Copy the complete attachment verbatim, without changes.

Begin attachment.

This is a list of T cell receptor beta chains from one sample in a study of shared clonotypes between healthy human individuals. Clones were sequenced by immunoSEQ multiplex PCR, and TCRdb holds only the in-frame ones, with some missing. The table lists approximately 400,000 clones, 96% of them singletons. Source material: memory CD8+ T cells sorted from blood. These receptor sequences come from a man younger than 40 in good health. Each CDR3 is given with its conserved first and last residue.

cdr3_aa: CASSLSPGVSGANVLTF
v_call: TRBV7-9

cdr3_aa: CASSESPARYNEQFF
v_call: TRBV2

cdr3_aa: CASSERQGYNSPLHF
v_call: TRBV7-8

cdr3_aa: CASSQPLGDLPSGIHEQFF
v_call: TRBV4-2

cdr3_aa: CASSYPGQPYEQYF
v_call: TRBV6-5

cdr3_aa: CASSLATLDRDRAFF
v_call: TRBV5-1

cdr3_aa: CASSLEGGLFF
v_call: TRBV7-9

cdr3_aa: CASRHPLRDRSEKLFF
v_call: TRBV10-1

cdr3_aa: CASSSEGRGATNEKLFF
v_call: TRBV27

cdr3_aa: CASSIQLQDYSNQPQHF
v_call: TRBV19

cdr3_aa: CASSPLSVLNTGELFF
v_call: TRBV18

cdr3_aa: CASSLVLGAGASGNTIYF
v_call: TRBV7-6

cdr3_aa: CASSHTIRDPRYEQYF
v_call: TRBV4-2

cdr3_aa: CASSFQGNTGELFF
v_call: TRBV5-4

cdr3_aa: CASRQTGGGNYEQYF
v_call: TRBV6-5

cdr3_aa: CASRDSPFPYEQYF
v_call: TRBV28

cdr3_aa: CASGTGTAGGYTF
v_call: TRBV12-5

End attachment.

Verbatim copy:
This is a list of T cell receptor beta chains from one sample in a study of shared clonotypes between healthy human individuals. Clones were sequenced by immunoSEQ multiplex PCR, and TCRdb holds only the in-frame ones, with some missing. The table lists approximately 400,000 clones, 96% of them singletons. Source material: memory CD8+ T cells sorted from blood. These receptor sequences come from a man younger than 40 in good health. Each CDR3 is given with its conserved first and last residue.

cdr3_aa: CASSLSPGVSGANVLTF
v_call: TRBV7-9

cdr3_aa: CASSESPARYNEQFF
v_call: TRBV2

cdr3_aa: CASSERQGYNSPLHF
v_call: TRBV7-8

cdr3_aa: CASSQPLGDLPSGIHEQFF
v_call: TRBV4-2

cdr3_aa: CASSYPGQPYEQYF
v_call: TRBV6-5

cdr3_aa: CASSLATLDRDRAFF
v_call: TRBV5-1

cdr3_aa: CASSLEGGLFF
v_call: TRBV7-9

cdr3_aa: CASRHPLRDRSEKLFF
v_call: TRBV10-1

cdr3_aa: CASSSEGRGATNEKLFF
v_call: TRBV27

cdr3_aa: CASSIQLQDYSNQPQHF
v_call: TRBV19

cdr3_aa: CASSPLSVLNTGELFF
v_call: TRBV18

cdr3_aa: CASSLVLGAGASGNTIYF
v_call: TRBV7-6

cdr3_aa: CASSHTIRDPRYEQYF
v_call: TRBV4-2

cdr3_aa: CASSFQGNTGELFF
v_call: TRBV5-4

cdr3_aa: CASRQTGGGNYEQYF
v_call: TRBV6-5

cdr3_aa: CASRDSPFPYEQYF
v_call: TRBV28

cdr3_aa: CASGTGTAGGYTF
v_call: TRBV12-5